Monday, March 10, 2014

New Zealand Day 25: Back to Wanaka!

We woke at our freedom camping site, reached very late last night, to discover that it was actually quite beautiful! 

Then we headed up the road into Wanaka, which I am now referring to as my future New Zealand home. With the return of good weather, Alex and I saw the opportunity to cram in a couple more great hikes before he heads back to the US, and we were all happy to go back to Wanaka. 

We parked the campervan right on the lake in town, where there was an enormous horse show setting up, and left my parents and B to enjoy the town for the day. Alex and I took my parents much smaller van and headed out of town for the Raspberry Creek trailhead—about an hour ("if you are willing to drive fast on washboard gravel," said my guidebook) to the northwest of town. The road went to gravel pretty fast, with this warning:

It was a lovely day, but we had to keep the windows closed because of the dust kicked up by the car in front of us!

Pretty soon, we reached the first ford. Yes, ford.

Luckily the river was low and the van made it through just fine.

Once we finally reached the end of the road in Mt. Aspiring National Park, we set off on the Rob Roy Glacier Valley Track. My Frenzy guidebook called this the second best day walk on the South Island, so we were eager to compare it to our Key Summit and beyond hike two days ago, as well as the Hooker Valley Track at Aoraki/Mt. Cook that we are hoping to do tomorrow.

The views sure started out well!

We headed up fairly steeply through some beech forest. This was our first glimpse of the Rob Roy glacier that we were climbing up towards:

This area was posted as being dangerous due to potential rock fall. You think? We went through quickly and did not end up being crushed by an enormous boulder.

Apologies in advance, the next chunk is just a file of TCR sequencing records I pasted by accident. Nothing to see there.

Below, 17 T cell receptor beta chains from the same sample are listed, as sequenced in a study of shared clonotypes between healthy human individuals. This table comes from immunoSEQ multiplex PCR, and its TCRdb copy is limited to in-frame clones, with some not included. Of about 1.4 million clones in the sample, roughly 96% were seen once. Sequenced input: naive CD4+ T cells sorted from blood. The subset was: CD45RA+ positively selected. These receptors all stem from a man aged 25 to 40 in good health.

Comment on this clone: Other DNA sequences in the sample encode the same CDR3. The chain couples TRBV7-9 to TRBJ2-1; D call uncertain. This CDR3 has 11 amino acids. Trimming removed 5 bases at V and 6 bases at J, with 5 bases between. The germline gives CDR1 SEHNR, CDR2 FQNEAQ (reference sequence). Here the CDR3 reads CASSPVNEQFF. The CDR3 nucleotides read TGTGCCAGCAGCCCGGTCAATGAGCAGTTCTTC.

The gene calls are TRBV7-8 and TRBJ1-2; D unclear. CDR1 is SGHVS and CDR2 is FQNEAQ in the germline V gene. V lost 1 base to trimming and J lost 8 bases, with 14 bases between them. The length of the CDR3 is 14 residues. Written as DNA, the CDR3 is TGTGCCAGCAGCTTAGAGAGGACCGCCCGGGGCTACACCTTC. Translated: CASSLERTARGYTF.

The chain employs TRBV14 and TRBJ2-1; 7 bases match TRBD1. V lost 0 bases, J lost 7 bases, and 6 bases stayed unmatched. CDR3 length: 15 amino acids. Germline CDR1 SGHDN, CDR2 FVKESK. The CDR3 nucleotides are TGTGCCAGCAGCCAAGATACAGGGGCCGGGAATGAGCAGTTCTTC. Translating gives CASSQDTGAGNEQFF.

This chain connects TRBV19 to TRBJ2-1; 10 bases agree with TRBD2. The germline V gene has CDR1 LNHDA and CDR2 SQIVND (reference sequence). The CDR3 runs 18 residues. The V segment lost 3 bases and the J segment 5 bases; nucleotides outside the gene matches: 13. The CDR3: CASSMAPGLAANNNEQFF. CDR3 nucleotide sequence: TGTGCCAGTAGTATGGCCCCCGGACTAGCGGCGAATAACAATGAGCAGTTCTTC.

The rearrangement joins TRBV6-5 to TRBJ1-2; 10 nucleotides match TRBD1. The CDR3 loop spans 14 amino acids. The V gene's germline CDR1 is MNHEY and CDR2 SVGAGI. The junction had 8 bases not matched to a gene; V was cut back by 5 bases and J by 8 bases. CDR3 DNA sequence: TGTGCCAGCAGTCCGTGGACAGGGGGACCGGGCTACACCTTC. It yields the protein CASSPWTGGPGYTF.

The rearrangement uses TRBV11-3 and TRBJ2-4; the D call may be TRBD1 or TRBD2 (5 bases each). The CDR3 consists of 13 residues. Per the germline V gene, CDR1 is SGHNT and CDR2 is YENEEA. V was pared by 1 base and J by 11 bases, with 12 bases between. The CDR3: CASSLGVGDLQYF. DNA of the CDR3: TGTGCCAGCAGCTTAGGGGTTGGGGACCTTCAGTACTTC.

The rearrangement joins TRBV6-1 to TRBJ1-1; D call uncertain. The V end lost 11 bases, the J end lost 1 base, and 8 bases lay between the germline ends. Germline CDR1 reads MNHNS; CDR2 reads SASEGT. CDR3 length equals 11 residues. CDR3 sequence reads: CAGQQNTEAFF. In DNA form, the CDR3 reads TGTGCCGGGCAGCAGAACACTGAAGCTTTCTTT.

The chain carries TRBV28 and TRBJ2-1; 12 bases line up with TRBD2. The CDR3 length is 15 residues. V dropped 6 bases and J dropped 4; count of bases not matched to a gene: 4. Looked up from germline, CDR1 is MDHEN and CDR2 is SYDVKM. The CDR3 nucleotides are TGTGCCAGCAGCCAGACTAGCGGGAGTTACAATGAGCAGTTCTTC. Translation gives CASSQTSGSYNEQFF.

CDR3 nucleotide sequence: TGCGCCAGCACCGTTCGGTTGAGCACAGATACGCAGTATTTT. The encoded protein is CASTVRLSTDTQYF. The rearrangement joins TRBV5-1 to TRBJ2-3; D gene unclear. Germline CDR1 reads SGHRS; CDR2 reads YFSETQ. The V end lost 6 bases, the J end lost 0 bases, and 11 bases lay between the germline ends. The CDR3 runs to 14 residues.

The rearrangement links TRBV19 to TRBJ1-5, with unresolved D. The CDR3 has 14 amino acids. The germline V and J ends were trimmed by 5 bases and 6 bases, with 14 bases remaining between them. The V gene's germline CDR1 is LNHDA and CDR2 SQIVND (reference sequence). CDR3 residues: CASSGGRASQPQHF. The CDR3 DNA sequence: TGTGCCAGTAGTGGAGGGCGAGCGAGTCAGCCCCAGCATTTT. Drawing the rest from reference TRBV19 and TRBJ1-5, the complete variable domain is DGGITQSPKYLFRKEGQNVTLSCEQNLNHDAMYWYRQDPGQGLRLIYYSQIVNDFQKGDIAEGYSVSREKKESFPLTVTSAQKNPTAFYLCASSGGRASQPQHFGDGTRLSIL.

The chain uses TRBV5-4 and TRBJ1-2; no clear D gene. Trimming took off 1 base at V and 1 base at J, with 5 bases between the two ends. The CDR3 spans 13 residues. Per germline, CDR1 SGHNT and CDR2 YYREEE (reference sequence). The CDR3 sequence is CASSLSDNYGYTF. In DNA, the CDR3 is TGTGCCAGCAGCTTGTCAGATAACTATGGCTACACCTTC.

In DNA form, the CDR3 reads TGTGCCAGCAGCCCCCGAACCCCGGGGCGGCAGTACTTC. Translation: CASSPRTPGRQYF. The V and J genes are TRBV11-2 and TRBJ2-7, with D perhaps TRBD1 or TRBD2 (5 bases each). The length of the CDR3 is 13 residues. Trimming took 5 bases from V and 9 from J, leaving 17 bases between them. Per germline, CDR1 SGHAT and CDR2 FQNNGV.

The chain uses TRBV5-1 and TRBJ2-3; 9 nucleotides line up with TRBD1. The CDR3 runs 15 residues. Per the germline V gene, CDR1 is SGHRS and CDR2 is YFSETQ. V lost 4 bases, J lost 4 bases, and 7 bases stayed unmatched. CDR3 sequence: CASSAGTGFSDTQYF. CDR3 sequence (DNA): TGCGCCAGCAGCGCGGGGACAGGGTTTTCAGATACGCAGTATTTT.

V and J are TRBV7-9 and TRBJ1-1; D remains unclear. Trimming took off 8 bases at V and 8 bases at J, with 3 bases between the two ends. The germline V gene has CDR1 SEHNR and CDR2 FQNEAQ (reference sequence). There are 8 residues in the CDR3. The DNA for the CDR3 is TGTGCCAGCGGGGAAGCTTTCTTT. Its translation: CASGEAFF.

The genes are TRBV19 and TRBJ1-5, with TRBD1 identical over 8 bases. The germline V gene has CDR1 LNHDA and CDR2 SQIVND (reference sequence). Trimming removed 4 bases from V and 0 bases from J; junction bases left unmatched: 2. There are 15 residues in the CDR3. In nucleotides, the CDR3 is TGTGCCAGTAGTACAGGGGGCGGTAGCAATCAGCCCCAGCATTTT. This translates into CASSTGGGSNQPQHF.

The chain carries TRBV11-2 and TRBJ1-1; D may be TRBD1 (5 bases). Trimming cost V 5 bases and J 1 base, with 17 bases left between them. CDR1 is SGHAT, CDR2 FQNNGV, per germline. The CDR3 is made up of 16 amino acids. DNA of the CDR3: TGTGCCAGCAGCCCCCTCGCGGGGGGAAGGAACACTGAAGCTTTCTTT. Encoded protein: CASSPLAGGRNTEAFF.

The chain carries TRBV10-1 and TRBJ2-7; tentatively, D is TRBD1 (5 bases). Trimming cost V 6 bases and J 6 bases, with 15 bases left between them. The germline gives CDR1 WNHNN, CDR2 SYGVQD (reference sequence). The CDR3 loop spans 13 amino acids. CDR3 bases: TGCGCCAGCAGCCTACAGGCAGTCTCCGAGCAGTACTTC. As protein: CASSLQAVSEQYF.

Then we popped out of the glacier and were treated to the view of hanging glacier and waterfalls pouring over the sheer cliffs beneath:

It was a whole glorious ampitheater. 

After having a snack, I laid back on the nice warm rock and almost fell asleep while Alex took pictures. Eventually he got me back up again to get some photos of the two of us. We've graduated from Alex's arm length selfies to the little stick pic device that my dad brought.

I could've stayed there and looked at the glacier and waterfalls and snoozed all afternoon, but we had places to be, so after about forty minutes we got ready to head back. The only thing remotely disappointing about the walk was that I was really hoping to see kea, the sassy alpine parrots of the Southern Alps, and there weren't any in evidence today.

On the way back down we got some photos of these beautiful little purple shiny butterflies that were flitting about the cow pasture, because I thought B would like to see them.

The trail was quite smooth, except for this one obstacle in our way right as we came within view of the carpark again:

She moved out of the way without incident, however, and we carried on back to the van and thence to Wanaka. 

My mom had made a lovely chickpea salad and we had a lovely little picnic on the lakeshore for supper. Part of the entertainment was a paraglider nearby who was on the ground but doing some technique work—kept hoisting his parachute and turning it one way and another (and once, into a tree). 

Then it was time to leave Wanaka again...sad, but we were headed for another spectacular place. I had booked us into the closest full-service campsite to Aoraki/Mt. Cook, about two and a half hours away. After we pulled out of Wanaka, I got a text from my parents in the van behind saying that they wanted to fill up their gas tank before it got dark. 

It turned out, though, that we were headed out into the middle of nowhere. About half an hour later we came across a petrol station, but it was closed and we can't pay at the pump here in NZ because our credit cards don't do the chip-and-pin that is the standard here (and should be in the US, but that's a separate rant). So we continued on up and over a fairly low mountain pass. Night fell, more than an hour passed, and eventually we pulled into Omarama. Everything there was closed, too, but Alex and my dad figured out how to pay using the debit cards with PINs. Whew! I was starting to google for freedom camping sites in case we had to bed down there and get fueled up in the morning.

From there it was less than an hour to our campsite, the Glentanner Park Centre. We found a spot in the dark and then I was up for another couple of hours doing laundry, which we desperately needed. Alex and I didn't go to bed until after 1, though B slept through a good portion of the drive and we just popped her up into her loft bed when we finally parked.

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